Office Christmas Party (2016)
Office Christmas Party (2016)
Party like your job depends on it
I don’t know, maybe it’s my affinity for the ho-ho holiday season, the unfolding tension of a party that’s about to explode or simply just the sight of Olivia Munn that jingled my bell. Either way, I actually enjoyed this utterly disposable Yuletide yarn. Sure, Office Christmas Party has too many side plots (and throwaway characters), and follows the same trajectory we’ve seen countless times before, but this boisterously fun guilty pleasure does its job — and that is, supply folks with a well-earned Christmas distraction, particularly after fighting through the hordes of masses whilst shopping for gifts!
Set in and around a corporation named Zenotek — where morale is at an all-time low — our story kicks into gear when the company’s Scrooge-like CEO, Carol Vanstone (Jennifer Aniston), barges into the building and announces that she’s planning to shut their underperforming Chicago branch down. With the imminent threat of layoffs and downsizing, Carol’s kid brother and clueless branch president, Clay Vanstone (T.J. Miller), enlists the aid of his recently divorced chief technical officer, Josh Parker (Jason Bateman), along with that of his lead systems engineer, Tracey Hughes (Olivia Munn), to help him land a high profile client, Walter Davis (Courtney B. Vance), and save the division that he inherited from his father. However, when the meeting doesn’t go as planned, the trio invite Davis to their ‘non-denominational holiday mixer’ or ‘Christmas party’ (which Carol thinks she’s cancelled) to gain his trust, show him a good time and ultimately win him over. Of course, everything that can go wrong does (think booze, drugs, prostitutes and the promise of bonuses), with the party spiraling to out-of-control proportions.
Directed by Josh Gordon and Will Speck — the guys who brought us Blades of Glory (2007) — Office Christmas Party isn’t as funny nor as ‘wild’ as it wants to be, screenwriters Justin Malen, Laura Solon and Dan Mazer, Bridget Jones’s Baby (2016), throwing as many gift-wrapped goodies at the screen as humanly possible — that’s counting a handful of jokes that don’t really land (since when was dressing up in a sumo-snowman fat suit considered a thing?), an unconvincing romantic subplot between Bateman and Munn and a save-the-day finale that’s beyond far-fetched, even by comedy movie standards — the flick finishing on a forced note of sentimentality. That said, Office Christmas Party coasts by thanks to its super breezy mood and its talented cluster of comedians, a montage of the Project X-type rager perhaps hinting at a better picture in amongst the wreckage — we see employees photocopying their genitals, a guy dressed as Jesus (Daniel Jackson) riding gallantly through the chaos and a pissed-off security guard (Da’Vine Joy Randolph) who threatens to taser anyone caught looting office supplies.
Heading the ensemble is Jason Bateman, Horrible Bosses (2011), who portrays Josh, the archetypal every-man type character he’s played like a dozen times before. Thankfully his co-star, T.J. Miller, Deadpool (2016), livens proceedings as the hard-partying branch manager with a heart of gold, Clay, Miller’s amenable screen presence bringing the jolly man-child to the fore. Jennifer Aniston, We’re the Millers (2013), gets her tinsel in a tangle as Clay’s grinchy sister Carol — she does, however, have one ripper scene where she swears at a kid in an airport lounge (more of that please) — while breakout star Kate McKinnon, Ghostbusters (2016), generates a majority of the heartiest ho-ho-ho’s as spoil-sport Mary, Zenotek’s tightly wound head of human resources, the 32-year-old comedian sleighing some of the flick’s more ho-hum gags, including a recurring fart joke and an ‘ugly Christmas sweater’ quip.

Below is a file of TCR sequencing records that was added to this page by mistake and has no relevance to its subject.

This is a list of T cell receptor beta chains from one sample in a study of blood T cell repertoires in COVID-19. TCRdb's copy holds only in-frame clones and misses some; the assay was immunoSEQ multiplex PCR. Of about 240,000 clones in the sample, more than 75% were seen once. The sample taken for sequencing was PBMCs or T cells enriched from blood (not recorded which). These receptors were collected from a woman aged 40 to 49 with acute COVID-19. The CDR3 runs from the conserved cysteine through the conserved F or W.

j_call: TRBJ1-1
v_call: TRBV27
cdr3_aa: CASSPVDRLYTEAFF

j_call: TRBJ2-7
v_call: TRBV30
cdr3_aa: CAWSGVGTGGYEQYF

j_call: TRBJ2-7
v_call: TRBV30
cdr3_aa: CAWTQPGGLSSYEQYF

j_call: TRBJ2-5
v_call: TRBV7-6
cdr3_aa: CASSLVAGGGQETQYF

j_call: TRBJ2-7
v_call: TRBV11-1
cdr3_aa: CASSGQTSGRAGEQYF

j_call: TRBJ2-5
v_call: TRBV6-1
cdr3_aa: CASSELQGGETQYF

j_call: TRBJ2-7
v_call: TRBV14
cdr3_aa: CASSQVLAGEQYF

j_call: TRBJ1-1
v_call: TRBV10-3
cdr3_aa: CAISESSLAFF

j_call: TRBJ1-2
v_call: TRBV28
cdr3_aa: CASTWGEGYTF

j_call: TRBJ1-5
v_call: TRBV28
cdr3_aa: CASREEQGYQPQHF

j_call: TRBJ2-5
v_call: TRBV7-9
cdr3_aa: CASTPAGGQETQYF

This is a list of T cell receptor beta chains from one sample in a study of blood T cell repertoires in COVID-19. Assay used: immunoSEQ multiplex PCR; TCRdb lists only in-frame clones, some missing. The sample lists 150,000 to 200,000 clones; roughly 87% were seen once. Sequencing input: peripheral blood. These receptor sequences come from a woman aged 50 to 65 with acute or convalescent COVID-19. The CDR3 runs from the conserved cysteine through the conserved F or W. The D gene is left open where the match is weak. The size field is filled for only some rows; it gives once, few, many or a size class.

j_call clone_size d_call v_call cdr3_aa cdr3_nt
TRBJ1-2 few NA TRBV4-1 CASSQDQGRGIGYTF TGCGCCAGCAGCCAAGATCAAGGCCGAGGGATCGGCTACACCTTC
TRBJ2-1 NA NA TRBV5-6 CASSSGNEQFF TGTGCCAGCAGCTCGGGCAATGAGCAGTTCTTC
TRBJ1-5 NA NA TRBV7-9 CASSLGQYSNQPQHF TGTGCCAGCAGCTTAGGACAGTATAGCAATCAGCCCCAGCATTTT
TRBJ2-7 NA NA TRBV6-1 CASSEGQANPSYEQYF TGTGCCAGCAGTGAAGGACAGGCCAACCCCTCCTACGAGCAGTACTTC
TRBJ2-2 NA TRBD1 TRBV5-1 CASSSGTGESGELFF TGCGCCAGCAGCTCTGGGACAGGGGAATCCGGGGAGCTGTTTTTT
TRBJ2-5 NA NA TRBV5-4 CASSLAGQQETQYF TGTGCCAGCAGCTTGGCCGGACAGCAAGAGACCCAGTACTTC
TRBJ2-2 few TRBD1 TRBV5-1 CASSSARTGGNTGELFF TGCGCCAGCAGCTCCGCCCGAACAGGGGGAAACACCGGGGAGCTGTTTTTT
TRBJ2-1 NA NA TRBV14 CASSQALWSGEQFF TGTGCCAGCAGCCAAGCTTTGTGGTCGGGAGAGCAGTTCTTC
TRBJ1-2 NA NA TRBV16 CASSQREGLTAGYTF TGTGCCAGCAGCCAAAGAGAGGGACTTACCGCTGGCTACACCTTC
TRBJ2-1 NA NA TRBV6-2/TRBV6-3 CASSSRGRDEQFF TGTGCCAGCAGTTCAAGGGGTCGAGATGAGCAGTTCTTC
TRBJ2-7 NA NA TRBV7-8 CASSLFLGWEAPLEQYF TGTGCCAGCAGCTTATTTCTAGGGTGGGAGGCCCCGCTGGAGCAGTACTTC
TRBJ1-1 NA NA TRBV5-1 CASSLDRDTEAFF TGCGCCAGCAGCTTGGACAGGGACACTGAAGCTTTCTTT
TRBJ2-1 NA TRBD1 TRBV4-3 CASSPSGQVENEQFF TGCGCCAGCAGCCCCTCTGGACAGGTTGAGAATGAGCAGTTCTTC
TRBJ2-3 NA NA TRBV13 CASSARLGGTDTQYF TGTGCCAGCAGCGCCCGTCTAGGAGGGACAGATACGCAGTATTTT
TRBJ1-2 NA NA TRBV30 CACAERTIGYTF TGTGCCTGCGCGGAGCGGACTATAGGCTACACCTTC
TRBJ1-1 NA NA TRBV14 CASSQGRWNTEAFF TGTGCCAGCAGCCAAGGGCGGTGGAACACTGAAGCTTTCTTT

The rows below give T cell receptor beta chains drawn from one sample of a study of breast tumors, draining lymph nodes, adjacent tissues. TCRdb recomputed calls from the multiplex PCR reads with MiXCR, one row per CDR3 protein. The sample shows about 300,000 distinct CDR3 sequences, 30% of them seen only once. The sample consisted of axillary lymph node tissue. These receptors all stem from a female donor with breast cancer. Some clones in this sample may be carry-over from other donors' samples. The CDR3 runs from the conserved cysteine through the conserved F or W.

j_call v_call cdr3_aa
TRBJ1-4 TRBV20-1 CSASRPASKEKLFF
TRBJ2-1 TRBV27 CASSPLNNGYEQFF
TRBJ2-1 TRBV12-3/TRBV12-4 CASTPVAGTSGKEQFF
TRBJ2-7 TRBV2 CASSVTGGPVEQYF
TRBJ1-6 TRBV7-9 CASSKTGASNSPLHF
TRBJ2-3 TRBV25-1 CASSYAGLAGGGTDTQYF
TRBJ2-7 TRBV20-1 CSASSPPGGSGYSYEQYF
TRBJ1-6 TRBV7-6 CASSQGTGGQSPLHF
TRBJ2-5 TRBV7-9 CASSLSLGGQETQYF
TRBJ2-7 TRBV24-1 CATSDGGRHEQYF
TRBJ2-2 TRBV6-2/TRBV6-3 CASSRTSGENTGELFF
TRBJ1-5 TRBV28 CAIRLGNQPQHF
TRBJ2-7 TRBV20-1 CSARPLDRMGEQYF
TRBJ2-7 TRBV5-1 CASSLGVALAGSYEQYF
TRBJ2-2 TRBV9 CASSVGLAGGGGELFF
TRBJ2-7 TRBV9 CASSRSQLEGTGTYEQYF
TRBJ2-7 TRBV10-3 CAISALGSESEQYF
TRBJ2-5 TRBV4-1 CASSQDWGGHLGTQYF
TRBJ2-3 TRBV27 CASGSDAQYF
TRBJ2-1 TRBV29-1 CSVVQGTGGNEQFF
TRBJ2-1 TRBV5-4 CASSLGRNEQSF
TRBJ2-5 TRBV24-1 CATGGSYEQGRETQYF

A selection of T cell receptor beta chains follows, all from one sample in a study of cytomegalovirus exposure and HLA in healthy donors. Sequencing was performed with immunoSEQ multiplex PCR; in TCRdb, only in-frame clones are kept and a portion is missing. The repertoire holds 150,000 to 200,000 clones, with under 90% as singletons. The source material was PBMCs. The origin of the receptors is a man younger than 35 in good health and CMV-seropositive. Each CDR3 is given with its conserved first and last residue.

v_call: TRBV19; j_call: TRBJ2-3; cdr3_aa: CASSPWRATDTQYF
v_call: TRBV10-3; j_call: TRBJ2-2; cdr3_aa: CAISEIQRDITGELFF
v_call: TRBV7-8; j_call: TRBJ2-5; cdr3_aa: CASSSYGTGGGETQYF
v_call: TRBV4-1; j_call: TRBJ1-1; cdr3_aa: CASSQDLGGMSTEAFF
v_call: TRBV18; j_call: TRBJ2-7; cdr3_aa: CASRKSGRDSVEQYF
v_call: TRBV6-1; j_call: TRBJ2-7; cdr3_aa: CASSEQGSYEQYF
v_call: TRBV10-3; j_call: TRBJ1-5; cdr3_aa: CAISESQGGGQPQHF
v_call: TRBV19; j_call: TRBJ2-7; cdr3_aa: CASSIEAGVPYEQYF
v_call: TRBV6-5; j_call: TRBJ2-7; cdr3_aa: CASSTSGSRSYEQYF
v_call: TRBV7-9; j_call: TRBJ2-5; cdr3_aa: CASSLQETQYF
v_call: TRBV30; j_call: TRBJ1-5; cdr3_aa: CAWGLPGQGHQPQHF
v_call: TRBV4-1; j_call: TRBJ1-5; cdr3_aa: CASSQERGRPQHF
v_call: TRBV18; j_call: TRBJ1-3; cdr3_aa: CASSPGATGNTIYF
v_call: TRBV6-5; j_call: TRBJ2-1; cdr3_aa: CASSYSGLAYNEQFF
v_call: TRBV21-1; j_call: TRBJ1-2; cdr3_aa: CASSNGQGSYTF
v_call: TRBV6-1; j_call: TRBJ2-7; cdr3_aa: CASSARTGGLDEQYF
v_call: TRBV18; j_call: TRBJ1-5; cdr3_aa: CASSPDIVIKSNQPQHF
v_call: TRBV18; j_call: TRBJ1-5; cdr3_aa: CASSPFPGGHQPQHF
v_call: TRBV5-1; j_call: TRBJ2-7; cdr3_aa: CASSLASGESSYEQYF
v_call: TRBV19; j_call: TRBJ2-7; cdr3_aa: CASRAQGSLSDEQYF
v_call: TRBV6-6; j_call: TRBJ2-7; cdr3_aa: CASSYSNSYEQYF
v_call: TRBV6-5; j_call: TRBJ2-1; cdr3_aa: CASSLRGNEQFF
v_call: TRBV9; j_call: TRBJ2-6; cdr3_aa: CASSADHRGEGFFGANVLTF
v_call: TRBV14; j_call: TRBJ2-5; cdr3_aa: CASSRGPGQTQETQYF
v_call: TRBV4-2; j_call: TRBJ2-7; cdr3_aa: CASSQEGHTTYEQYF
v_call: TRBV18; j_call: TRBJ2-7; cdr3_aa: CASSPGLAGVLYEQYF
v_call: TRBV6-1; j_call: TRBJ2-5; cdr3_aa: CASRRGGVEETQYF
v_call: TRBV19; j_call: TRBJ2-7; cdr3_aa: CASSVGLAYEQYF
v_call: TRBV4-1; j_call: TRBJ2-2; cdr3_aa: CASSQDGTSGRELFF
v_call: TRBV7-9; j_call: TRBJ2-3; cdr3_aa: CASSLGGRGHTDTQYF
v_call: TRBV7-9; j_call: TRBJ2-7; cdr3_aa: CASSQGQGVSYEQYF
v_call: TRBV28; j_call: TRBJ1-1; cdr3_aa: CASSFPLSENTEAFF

In terms of support cast, Office Christmas Party has more secondary players than Santa has names on his naughty list. Karan Soni — aka, the scene stealing cab driver, Dopinder, from Deadpool (2016) — is by far the most memorable, the Indian-American stepping into the stockings of Nate, the company’s bullied head of I.T.; the said hiring a steamy escort, Savannah (the smokin’ hot Abbey Lee), to pose as his girlfriend in order to impress his sneering colleagues, this paving way for a pimp subplot that sees actress Jillian Bell repeat the same nice-then-nasty routine we saw her execute in 22 Jump Street (2014) — this whole detour given way too much attention. Rob Corddry, Hot Tub Time Machine (2010), is kinda wasted as workplace whiner Jeremy, whilst Vanessa Bayer, Trainwreck (2015), is as bouncy as a Christmas bobble, rendering Clay’s good-natured, foul-mouthed assistant, Allison, who thinks she may have found the perfect rebound secret Santa in Fred from accounting (Randall Park). Last but not least, comic Fortune Feimster, has a few amusing moments as Lonny, a nutty Uber driver we bump into at various points throughout the night.
Relying too heavily on lackluster improv and worn-out movie references (yep, even the Iron Throne makes an unneeded appearance), Office Christmas Party should’ve blown the roof sky high. To talk turkey, what we have here is a slightly above average stocking stuffer, one that maintains a certain level of enjoyment without ever going above and beyond. Let’s just say, that after watching Office Christmas Party, one will never look at gooey eggnog the same way again!
3 / 5 – Good
Reviewed by Mr. Movie